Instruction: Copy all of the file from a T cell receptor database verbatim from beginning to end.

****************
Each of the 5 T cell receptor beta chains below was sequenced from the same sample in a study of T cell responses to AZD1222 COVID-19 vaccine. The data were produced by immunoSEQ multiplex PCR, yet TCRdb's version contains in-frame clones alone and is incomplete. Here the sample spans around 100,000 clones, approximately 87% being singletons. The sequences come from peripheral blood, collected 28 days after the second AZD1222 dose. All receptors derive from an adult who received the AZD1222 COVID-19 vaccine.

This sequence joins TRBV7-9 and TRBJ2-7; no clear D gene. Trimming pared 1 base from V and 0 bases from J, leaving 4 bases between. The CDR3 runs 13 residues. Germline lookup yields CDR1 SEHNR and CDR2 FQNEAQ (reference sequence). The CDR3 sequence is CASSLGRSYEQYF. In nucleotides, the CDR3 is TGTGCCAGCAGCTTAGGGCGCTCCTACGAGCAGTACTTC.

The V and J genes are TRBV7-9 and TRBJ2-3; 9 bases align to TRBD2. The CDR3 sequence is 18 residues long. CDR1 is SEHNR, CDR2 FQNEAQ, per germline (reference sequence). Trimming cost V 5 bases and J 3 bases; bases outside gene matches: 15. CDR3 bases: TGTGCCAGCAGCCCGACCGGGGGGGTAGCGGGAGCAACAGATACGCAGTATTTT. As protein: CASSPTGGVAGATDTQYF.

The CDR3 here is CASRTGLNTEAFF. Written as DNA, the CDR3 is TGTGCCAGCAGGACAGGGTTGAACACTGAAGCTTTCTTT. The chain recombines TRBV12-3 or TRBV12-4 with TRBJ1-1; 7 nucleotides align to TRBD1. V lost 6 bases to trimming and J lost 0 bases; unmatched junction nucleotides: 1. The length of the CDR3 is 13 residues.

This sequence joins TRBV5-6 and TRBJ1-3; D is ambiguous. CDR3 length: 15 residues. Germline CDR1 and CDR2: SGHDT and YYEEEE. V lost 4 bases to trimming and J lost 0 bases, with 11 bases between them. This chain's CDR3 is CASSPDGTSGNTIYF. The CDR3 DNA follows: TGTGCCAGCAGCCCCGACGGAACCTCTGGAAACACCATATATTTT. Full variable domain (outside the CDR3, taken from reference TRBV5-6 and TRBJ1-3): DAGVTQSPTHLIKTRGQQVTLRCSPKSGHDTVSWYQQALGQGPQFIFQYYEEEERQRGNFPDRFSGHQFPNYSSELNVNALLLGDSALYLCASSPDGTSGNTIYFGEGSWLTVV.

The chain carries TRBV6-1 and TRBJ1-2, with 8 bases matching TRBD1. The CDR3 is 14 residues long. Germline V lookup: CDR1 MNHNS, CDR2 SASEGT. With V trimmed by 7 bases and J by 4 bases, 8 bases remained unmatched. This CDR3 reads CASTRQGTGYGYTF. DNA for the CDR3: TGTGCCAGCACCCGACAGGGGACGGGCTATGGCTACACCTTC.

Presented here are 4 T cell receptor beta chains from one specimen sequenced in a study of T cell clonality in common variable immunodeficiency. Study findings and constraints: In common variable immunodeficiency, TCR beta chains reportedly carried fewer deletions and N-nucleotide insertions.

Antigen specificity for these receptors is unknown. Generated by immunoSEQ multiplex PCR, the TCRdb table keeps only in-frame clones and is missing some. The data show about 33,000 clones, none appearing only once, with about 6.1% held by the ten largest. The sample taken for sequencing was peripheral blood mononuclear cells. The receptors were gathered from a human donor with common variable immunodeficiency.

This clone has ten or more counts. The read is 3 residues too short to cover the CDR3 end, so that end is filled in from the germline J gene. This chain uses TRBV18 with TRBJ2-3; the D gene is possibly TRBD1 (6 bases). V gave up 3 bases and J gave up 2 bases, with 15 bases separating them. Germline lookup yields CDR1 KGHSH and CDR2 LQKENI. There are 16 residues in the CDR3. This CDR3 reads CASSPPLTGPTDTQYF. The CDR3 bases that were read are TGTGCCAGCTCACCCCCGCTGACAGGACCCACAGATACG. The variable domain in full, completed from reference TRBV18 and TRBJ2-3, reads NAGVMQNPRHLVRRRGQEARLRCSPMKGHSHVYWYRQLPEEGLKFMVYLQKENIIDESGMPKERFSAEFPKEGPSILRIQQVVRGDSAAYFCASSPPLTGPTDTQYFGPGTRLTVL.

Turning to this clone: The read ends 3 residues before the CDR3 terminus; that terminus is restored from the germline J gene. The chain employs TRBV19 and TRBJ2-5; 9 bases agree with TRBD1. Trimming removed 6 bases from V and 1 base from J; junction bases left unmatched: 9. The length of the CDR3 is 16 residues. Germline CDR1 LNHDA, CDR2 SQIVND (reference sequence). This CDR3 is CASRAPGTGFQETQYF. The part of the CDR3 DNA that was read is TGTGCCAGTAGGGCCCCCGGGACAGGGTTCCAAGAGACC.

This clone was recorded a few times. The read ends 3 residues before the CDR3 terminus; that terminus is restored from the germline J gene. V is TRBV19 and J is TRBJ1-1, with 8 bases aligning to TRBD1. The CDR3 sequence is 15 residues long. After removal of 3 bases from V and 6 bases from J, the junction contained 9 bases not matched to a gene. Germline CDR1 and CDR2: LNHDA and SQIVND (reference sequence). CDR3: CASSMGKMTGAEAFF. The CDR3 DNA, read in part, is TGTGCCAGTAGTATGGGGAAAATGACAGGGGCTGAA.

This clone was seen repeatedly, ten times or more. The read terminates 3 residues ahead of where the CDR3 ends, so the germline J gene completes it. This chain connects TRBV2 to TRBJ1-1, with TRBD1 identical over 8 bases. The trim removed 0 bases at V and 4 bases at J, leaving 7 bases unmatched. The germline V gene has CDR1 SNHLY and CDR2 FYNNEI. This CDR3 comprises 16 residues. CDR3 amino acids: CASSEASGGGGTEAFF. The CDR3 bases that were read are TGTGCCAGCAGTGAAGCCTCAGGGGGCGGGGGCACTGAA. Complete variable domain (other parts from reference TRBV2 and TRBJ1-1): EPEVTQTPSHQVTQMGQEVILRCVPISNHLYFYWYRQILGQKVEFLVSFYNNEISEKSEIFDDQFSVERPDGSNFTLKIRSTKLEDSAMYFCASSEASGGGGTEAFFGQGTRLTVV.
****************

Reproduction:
Each of the 5 T cell receptor beta chains below was sequenced from the same sample in a study of T cell responses to AZD1222 COVID-19 vaccine. The data were produced by immunoSEQ multiplex PCR, yet TCRdb's version contains in-frame clones alone and is incomplete. Here the sample spans around 100,000 clones, approximately 87% being singletons. The sequences come from peripheral blood, collected 28 days after the second AZD1222 dose. All receptors derive from an adult who received the AZD1222 COVID-19 vaccine.

This sequence joins TRBV7-9 and TRBJ2-7; no clear D gene. Trimming pared 1 base from V and 0 bases from J, leaving 4 bases between. The CDR3 runs 13 residues. Germline lookup yields CDR1 SEHNR and CDR2 FQNEAQ (reference sequence). The CDR3 sequence is CASSLGRSYEQYF. In nucleotides, the CDR3 is TGTGCCAGCAGCTTAGGGCGCTCCTACGAGCAGTACTTC.

The V and J genes are TRBV7-9 and TRBJ2-3; 9 bases align to TRBD2. The CDR3 sequence is 18 residues long. CDR1 is SEHNR, CDR2 FQNEAQ, per germline (reference sequence). Trimming cost V 5 bases and J 3 bases; bases outside gene matches: 15. CDR3 bases: TGTGCCAGCAGCCCGACCGGGGGGGTAGCGGGAGCAACAGATACGCAGTATTTT. As protein: CASSPTGGVAGATDTQYF.

The CDR3 here is CASRTGLNTEAFF. Written as DNA, the CDR3 is TGTGCCAGCAGGACAGGGTTGAACACTGAAGCTTTCTTT. The chain recombines TRBV12-3 or TRBV12-4 with TRBJ1-1; 7 nucleotides align to TRBD1. V lost 6 bases to trimming and J lost 0 bases; unmatched junction nucleotides: 1. The length of the CDR3 is 13 residues.

This sequence joins TRBV5-6 and TRBJ1-3; D is ambiguous. CDR3 length: 15 residues. Germline CDR1 and CDR2: SGHDT and YYEEEE. V lost 4 bases to trimming and J lost 0 bases, with 11 bases between them. This chain's CDR3 is CASSPDGTSGNTIYF. The CDR3 DNA follows: TGTGCCAGCAGCCCCGACGGAACCTCTGGAAACACCATATATTTT. Full variable domain (outside the CDR3, taken from reference TRBV5-6 and TRBJ1-3): DAGVTQSPTHLIKTRGQQVTLRCSPKSGHDTVSWYQQALGQGPQFIFQYYEEEERQRGNFPDRFSGHQFPNYSSELNVNALLLGDSALYLCASSPDGTSGNTIYFGEGSWLTVV.

The chain carries TRBV6-1 and TRBJ1-2, with 8 bases matching TRBD1. The CDR3 is 14 residues long. Germline V lookup: CDR1 MNHNS, CDR2 SASEGT. With V trimmed by 7 bases and J by 4 bases, 8 bases remained unmatched. This CDR3 reads CASTRQGTGYGYTF. DNA for the CDR3: TGTGCCAGCACCCGACAGGGGACGGGCTATGGCTACACCTTC.

Presented here are 4 T cell receptor beta chains from one specimen sequenced in a study of T cell clonality in common variable immunodeficiency. Study findings and constraints: In common variable immunodeficiency, TCR beta chains reportedly carried fewer deletions and N-nucleotide insertions.

Antigen specificity for these receptors is unknown. Generated by immunoSEQ multiplex PCR, the TCRdb table keeps only in-frame clones and is missing some. The data show about 33,000 clones, none appearing only once, with about 6.1% held by the ten largest. The sample taken for sequencing was peripheral blood mononuclear cells. The receptors were gathered from a human donor with common variable immunodeficiency.

This clone has ten or more counts. The read is 3 residues too short to cover the CDR3 end, so that end is filled in from the germline J gene. This chain uses TRBV18 with TRBJ2-3; the D gene is possibly TRBD1 (6 bases). V gave up 3 bases and J gave up 2 bases, with 15 bases separating them. Germline lookup yields CDR1 KGHSH and CDR2 LQKENI. There are 16 residues in the CDR3. This CDR3 reads CASSPPLTGPTDTQYF. The CDR3 bases that were read are TGTGCCAGCTCACCCCCGCTGACAGGACCCACAGATACG. The variable domain in full, completed from reference TRBV18 and TRBJ2-3, reads NAGVMQNPRHLVRRRGQEARLRCSPMKGHSHVYWYRQLPEEGLKFMVYLQKENIIDESGMPKERFSAEFPKEGPSILRIQQVVRGDSAAYFCASSPPLTGPTDTQYFGPGTRLTVL.

Turning to this clone: The read ends 3 residues before the CDR3 terminus; that terminus is restored from the germline J gene. The chain employs TRBV19 and TRBJ2-5; 9 bases agree with TRBD1. Trimming removed 6 bases from V and 1 base from J; junction bases left unmatched: 9. The length of the CDR3 is 16 residues. Germline CDR1 LNHDA, CDR2 SQIVND (reference sequence). This CDR3 is CASRAPGTGFQETQYF. The part of the CDR3 DNA that was read is TGTGCCAGTAGGGCCCCCGGGACAGGGTTCCAAGAGACC.

This clone was recorded a few times. The read ends 3 residues before the CDR3 terminus; that terminus is restored from the germline J gene. V is TRBV19 and J is TRBJ1-1, with 8 bases aligning to TRBD1. The CDR3 sequence is 15 residues long. After removal of 3 bases from V and 6 bases from J, the junction contained 9 bases not matched to a gene. Germline CDR1 and CDR2: LNHDA and SQIVND (reference sequence). CDR3: CASSMGKMTGAEAFF. The CDR3 DNA, read in part, is TGTGCCAGTAGTATGGGGAAAATGACAGGGGCTGAA.

This clone was seen repeatedly, ten times or more. The read terminates 3 residues ahead of where the CDR3 ends, so the germline J gene completes it. This chain connects TRBV2 to TRBJ1-1, with TRBD1 identical over 8 bases. The trim removed 0 bases at V and 4 bases at J, leaving 7 bases unmatched. The germline V gene has CDR1 SNHLY and CDR2 FYNNEI. This CDR3 comprises 16 residues. CDR3 amino acids: CASSEASGGGGTEAFF. The CDR3 bases that were read are TGTGCCAGCAGTGAAGCCTCAGGGGGCGGGGGCACTGAA. Complete variable domain (other parts from reference TRBV2 and TRBJ1-1): EPEVTQTPSHQVTQMGQEVILRCVPISNHLYFYWYRQILGQKVEFLVSFYNNEISEKSEIFDDQFSVERPDGSNFTLKIRSTKLEDSAMYFCASSEASGGGGTEAFFGQGTRLTVV.